Section 24(4)(a) would be amended to include public participation in environmental authorisation processes.
Section 24(4)(b) would be amended to place onus on the authority to demonstrate applicability of requirements as per the Portfolio Committee’s decision.
Section 24C(2A) was amended to identify the Minister of M&E as the competent authority for prospecting, mining, exploration, production and related activities within a mining, prospecting, exploration and production area.
References to environmental management plan would be replaced or supplemented with references to environmental management programme (EMPR).
There would be insertion of new section 24O to provide for EMPRs.
There would be insertion of provisions from MPRDA, describing relations between regional mining development and the environmental committee and the granting of environmental authorisations.
There would be insertion of provisions from the MPRDA prescribing obligations of holder of mining rights or permit holders in terms of environmental management.
A new section 24P would be inserted, setting requirements for the competent authority in granting environmental authorisations (adopted and adapted from the MPRDA and EIA regulations).
There would be insertion of provisions to allow amendment of EAs and EMPRs.
There would be insertion of a new section 24Q allowing financial provision for remediation of environmental damage (adopted and adapted from MPRDA).
There would be insertion of new section 24R providing for monitoring and performance assessment (adopted and adapted from MPRDA).
There would be insertion of a new section 24S providing for issuance of closure certificates (adopted and adapted from MPRDA).
There would be insertion of a new section 42B to provide for delegation of functions by Minister of M&E to allow for practical implementation of the Bill.
There would be addition of section 43(1A) and (1B) to clarify appeal mandates of Ministers of EA&T and M&E.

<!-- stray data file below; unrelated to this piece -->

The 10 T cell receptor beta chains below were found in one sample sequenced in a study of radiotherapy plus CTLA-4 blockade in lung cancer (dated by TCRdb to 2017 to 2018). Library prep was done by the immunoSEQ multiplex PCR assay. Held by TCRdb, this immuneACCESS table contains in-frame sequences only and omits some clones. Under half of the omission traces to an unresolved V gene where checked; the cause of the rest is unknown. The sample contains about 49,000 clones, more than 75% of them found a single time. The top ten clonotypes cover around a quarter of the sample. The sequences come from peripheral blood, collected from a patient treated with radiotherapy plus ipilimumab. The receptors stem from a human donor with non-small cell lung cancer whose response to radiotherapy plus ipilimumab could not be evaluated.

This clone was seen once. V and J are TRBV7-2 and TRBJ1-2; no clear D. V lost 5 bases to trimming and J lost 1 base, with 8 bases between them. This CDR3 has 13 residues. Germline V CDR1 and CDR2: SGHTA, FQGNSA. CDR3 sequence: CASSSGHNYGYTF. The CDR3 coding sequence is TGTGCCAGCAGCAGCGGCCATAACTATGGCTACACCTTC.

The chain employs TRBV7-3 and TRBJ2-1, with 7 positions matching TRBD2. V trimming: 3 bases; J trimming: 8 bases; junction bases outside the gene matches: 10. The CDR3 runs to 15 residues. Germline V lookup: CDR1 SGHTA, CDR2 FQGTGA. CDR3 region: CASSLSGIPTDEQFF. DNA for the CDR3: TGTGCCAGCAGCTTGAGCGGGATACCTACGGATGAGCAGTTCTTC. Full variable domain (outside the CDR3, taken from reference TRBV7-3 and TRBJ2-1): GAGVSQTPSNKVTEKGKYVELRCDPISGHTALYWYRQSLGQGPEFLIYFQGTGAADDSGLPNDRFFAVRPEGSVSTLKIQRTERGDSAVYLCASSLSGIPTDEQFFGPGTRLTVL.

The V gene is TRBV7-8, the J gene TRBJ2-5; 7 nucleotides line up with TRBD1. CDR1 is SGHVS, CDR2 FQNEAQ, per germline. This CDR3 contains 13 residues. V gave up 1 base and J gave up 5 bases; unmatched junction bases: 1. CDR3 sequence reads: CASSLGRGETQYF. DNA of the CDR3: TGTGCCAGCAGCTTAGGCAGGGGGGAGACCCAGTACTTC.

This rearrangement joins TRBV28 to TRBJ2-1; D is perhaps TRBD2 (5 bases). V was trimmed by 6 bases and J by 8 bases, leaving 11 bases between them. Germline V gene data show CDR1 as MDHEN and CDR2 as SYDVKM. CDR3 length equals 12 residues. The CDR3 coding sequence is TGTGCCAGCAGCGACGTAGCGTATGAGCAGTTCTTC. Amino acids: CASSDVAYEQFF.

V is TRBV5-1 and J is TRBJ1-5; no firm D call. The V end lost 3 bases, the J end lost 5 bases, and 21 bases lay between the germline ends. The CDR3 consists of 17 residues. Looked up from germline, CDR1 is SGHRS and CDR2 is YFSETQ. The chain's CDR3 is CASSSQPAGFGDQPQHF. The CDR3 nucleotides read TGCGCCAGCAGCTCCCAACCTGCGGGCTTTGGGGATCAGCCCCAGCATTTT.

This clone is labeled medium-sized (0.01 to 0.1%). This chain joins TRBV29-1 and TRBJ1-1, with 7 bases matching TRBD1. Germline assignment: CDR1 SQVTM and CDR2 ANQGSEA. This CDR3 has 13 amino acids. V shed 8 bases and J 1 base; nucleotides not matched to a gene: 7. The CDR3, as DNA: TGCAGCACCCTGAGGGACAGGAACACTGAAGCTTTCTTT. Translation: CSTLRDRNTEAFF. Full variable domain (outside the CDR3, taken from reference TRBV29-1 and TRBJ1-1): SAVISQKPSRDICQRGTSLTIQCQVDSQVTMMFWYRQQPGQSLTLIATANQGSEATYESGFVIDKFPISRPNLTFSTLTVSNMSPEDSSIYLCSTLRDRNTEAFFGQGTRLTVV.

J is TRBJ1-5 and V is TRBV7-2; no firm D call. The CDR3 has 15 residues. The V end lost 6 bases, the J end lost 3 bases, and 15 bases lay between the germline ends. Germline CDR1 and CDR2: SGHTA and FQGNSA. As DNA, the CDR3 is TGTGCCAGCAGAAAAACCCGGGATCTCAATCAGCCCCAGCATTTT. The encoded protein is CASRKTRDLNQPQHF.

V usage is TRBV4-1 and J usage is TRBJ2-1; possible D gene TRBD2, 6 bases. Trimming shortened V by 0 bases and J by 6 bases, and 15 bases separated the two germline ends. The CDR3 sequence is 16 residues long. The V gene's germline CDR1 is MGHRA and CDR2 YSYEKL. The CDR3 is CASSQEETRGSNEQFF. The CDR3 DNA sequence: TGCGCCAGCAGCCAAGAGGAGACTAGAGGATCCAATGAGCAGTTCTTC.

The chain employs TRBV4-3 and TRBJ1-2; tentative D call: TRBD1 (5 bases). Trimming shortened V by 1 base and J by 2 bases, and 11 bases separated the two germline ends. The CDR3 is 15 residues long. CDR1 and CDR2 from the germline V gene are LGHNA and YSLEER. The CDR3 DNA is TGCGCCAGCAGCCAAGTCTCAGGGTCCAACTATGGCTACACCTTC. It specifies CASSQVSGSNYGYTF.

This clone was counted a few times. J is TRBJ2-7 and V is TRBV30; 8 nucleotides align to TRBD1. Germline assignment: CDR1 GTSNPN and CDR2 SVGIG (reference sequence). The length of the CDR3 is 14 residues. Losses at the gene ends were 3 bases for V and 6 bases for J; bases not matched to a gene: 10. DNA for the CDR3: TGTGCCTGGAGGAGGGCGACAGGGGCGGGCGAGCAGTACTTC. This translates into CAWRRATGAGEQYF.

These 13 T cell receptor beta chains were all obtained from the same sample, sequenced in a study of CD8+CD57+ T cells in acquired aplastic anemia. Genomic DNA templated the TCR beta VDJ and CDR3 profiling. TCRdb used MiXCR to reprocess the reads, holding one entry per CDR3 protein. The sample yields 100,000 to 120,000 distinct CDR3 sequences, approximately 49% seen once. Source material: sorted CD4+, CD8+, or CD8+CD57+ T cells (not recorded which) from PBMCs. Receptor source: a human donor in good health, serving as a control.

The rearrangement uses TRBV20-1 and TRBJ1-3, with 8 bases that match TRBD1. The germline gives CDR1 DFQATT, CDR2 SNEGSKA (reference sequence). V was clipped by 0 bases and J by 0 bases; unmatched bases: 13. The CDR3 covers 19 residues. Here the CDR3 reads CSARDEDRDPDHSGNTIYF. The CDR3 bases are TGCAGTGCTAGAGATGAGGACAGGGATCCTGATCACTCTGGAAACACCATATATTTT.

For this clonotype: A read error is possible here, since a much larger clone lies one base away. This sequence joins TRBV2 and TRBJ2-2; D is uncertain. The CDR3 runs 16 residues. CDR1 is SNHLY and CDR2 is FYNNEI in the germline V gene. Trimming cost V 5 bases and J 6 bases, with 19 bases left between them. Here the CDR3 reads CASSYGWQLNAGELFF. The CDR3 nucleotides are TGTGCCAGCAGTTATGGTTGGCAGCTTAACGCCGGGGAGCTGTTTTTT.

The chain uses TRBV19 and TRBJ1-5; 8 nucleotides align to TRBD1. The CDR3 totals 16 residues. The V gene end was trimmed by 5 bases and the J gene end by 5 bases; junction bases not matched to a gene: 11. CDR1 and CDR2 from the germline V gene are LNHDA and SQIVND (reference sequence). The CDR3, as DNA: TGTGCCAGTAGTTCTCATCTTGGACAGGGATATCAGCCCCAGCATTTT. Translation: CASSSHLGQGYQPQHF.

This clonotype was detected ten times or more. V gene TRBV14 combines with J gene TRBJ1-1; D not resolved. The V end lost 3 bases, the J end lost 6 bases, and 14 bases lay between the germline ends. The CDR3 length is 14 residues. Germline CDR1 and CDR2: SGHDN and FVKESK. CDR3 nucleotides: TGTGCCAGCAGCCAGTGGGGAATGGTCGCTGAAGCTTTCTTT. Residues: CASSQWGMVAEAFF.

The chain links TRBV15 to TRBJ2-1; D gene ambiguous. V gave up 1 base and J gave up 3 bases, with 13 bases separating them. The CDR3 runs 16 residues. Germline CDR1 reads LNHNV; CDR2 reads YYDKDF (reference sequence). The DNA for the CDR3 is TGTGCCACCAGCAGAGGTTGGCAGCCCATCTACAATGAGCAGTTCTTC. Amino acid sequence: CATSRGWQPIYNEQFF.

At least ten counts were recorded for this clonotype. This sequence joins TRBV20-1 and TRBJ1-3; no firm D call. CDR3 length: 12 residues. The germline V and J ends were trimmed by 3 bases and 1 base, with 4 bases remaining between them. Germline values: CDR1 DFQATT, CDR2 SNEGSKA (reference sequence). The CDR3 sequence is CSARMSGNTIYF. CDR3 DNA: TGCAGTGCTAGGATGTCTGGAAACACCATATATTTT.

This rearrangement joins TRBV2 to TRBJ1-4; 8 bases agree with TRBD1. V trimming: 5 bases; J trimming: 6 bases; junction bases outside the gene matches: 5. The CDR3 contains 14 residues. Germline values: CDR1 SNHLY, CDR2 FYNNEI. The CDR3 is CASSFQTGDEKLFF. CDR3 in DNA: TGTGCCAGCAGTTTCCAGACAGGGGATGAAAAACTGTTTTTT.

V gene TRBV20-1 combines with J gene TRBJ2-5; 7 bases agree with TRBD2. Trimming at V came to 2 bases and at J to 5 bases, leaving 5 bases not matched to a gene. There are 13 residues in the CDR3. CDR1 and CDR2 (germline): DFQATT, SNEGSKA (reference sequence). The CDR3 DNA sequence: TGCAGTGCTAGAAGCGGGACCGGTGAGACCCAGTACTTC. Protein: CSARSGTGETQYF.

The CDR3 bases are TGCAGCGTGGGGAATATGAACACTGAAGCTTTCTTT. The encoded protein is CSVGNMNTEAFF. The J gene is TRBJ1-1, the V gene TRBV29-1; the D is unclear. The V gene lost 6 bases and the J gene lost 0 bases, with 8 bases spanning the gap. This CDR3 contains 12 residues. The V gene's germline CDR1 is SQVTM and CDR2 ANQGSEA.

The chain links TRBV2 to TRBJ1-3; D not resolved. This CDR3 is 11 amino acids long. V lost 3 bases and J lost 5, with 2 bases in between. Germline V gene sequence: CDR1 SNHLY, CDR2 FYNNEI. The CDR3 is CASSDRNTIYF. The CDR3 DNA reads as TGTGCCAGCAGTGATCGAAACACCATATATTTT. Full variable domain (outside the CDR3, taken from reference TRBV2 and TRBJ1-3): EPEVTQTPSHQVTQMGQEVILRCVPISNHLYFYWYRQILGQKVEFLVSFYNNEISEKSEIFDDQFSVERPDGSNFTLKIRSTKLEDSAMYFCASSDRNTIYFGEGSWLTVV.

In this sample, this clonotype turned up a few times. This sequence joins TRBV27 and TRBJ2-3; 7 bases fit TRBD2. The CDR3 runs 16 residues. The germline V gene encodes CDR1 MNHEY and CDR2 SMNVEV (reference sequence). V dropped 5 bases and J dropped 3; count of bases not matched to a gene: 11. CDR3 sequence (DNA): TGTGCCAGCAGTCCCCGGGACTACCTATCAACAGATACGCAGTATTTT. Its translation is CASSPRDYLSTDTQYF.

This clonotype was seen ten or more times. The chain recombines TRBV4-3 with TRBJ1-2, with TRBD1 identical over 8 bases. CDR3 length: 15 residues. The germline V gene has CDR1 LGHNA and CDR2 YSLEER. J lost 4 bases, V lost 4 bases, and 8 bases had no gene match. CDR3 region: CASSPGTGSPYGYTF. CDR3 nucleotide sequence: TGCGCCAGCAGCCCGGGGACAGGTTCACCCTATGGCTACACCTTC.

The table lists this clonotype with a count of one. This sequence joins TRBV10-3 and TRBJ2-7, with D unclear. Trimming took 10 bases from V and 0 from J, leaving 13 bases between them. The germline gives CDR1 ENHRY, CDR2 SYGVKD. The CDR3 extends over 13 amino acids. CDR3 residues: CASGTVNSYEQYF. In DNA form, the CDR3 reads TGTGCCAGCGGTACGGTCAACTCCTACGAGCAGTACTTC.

Mr A Mokoena (ANC) stated that before the Bill was passed, there was a need to ensure that the MPRDA was contextually similar without any contradictions. In this regard, the amended text of the MPRDA should be made available to the Committee to study, while the NEMA Bill should be forwarded to the Portfolio Committee on Minerals and Energy for the same purpose. This was to ensure that the two Bills were in agreement and not contradictory.
Mr M Kalako (ANC) hoped that the Bill, when passed, would have some positive implications on the activities of mining companies.
Ms J Chalmers (ANC) observed that the two Departments seemed to have compromised but noted that the Committee had never had the opportunity to study the new Mining Bill. This was inappropriate.
The State Law Adviser noted that in making the amendments, three issues were being dealt with - mining, environment and legislative function. The question was how to achieve the various goals without encroaching on one function. The Schedule to the Bill would be an effective way of accommodating the amendments. Also, a transitional arrangement could be made to accommodate the amendments in both Bills and to achieve legal enforceability.
Mr G Morgan (DA) agreed that it was necessary to study the MPRDA. He also noted that the Schedule would be a good arrangement and the Committee would like to see the transitional arrangements proposed.
The Chairperson noted that there was need to move forward with the Bill, even if the amendments to the MPRDA were not ready. He directed the State Law Adviser to write formally to the Committee stating that the Schedule was the better and more effective procedure to follow in accommodating the amendments.
The meeting was adjourned.
- We don't have attendance info for this committee meeting
Download as PDF
You can download this page as a PDF using your browser's print functionality. Click on the "Print" button below and select the "PDF" option under destinations/printers.
See detailed instructions for your browser here.